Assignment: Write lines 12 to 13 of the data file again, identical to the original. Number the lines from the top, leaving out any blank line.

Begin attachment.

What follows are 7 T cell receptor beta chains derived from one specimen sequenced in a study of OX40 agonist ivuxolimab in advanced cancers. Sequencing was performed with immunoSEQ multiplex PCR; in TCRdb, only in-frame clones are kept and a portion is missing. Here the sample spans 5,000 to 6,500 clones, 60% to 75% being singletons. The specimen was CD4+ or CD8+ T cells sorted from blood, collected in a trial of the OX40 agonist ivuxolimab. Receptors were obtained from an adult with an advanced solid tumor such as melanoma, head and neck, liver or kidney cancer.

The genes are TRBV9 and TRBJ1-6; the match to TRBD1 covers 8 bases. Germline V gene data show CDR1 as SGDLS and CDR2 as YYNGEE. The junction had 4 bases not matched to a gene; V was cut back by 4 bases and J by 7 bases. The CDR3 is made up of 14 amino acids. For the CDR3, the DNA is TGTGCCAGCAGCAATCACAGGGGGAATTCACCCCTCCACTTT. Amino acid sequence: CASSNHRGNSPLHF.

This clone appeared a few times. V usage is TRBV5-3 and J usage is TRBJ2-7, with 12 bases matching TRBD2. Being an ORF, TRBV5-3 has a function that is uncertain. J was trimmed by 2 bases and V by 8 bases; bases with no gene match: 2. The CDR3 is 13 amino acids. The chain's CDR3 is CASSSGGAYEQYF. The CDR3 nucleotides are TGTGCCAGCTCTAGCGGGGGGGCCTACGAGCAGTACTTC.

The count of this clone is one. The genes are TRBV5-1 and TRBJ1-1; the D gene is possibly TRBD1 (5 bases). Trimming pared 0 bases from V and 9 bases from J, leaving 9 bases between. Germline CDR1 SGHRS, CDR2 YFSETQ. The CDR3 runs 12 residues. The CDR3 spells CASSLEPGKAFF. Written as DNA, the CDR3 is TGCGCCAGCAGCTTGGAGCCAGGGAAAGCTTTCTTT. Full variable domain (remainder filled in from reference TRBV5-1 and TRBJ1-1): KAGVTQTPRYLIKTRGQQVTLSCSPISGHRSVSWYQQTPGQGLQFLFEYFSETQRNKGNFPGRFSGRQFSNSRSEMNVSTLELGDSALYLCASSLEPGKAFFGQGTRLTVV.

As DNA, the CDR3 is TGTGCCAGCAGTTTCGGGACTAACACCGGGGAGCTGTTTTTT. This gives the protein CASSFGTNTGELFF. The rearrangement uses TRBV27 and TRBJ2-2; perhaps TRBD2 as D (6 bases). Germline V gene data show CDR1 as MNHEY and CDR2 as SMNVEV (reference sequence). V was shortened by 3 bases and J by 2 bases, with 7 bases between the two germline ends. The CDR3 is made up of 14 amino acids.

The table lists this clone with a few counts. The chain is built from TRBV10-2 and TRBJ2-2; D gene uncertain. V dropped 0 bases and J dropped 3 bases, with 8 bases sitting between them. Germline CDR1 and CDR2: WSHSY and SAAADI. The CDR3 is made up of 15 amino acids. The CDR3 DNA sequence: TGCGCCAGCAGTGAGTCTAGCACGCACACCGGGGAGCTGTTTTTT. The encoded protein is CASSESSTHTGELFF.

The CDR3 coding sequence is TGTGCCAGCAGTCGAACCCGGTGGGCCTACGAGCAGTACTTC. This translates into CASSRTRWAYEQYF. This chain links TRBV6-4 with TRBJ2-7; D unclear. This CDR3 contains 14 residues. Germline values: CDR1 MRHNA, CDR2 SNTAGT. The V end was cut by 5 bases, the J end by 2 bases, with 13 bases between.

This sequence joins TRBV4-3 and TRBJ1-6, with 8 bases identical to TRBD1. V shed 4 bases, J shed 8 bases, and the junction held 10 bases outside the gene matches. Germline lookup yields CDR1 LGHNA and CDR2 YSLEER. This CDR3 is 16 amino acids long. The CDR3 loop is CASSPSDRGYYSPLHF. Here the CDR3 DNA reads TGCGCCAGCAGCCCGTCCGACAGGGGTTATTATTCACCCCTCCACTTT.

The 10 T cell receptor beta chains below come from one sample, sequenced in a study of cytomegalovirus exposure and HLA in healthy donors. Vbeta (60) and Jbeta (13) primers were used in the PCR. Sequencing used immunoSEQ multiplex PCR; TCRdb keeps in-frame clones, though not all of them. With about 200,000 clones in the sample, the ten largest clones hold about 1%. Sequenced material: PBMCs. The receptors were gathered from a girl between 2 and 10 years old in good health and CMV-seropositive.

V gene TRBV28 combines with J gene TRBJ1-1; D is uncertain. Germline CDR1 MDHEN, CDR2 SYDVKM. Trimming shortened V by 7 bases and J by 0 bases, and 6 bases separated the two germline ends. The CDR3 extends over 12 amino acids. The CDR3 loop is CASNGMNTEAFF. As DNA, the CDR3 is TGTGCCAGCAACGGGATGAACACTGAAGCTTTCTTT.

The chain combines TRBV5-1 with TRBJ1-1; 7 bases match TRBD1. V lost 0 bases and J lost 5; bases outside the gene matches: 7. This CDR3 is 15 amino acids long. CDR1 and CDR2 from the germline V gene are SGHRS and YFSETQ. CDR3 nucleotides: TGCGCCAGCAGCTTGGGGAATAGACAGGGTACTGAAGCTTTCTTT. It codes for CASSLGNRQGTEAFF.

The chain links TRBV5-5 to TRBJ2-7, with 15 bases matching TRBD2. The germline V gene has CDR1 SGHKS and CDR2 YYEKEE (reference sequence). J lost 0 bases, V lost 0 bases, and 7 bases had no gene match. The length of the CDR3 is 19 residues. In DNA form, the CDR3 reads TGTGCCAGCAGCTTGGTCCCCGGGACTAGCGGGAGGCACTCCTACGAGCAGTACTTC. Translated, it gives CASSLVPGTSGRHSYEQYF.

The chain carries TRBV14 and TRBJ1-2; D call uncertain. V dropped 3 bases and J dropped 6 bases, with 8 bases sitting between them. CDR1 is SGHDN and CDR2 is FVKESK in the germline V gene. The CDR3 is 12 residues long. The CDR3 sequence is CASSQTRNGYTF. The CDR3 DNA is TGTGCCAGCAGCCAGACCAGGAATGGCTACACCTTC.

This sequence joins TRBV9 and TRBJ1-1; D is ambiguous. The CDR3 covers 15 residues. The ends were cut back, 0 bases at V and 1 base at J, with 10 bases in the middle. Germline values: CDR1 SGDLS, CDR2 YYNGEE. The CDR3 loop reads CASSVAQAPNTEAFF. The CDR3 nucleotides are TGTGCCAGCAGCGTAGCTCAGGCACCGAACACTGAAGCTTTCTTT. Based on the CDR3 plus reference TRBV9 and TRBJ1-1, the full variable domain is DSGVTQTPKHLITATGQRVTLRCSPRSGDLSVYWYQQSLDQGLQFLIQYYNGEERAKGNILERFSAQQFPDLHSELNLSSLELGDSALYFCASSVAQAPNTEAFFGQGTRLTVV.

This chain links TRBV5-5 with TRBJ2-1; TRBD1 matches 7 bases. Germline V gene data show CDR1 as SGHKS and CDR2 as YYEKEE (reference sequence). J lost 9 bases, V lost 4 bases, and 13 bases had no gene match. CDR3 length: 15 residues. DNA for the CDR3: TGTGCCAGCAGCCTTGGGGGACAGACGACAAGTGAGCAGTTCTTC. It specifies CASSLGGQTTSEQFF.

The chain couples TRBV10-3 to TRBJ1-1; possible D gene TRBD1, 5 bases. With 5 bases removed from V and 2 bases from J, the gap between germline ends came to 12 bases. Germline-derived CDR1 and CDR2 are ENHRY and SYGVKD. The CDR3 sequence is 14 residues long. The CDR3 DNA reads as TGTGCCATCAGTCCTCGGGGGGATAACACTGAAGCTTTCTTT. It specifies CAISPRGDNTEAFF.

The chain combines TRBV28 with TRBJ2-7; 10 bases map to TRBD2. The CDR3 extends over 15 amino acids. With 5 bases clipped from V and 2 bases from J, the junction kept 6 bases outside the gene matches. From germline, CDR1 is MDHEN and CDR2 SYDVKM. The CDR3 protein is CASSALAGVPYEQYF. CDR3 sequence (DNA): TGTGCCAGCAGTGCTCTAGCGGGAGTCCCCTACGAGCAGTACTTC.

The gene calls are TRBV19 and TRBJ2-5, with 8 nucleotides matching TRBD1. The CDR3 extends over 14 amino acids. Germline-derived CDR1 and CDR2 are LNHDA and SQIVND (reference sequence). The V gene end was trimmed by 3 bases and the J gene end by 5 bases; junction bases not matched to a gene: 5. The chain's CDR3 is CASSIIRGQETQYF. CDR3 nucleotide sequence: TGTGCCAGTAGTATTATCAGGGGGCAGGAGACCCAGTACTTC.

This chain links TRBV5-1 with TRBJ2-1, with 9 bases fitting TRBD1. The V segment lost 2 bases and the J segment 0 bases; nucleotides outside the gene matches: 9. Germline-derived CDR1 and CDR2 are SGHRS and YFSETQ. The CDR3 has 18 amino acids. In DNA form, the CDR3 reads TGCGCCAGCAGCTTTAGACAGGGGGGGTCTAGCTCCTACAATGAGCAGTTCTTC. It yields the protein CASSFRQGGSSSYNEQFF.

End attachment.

The chain links TRBV5-5 to TRBJ2-7, with 15 bases matching TRBD2. The germline V gene has CDR1 SGHKS and CDR2 YYEKEE (reference sequence). J lost 0 bases, V lost 0 bases, and 7 bases had no gene match. The length of the CDR3 is 19 residues. In DNA form, the CDR3 reads TGTGCCAGCAGCTTGGTCCCCGGGACTAGCGGGAGGCACTCCTACGAGCAGTACTTC. Translated, it gives CASSLVPGTSGRHSYEQYF.

The chain carries TRBV14 and TRBJ1-2; D call uncertain. V dropped 3 bases and J dropped 6 bases, with 8 bases sitting between them. CDR1 is SGHDN and CDR2 is FVKESK in the germline V gene. The CDR3 is 12 residues long. The CDR3 sequence is CASSQTRNGYTF. The CDR3 DNA is TGTGCCAGCAGCCAGACCAGGAATGGCTACACCTTC.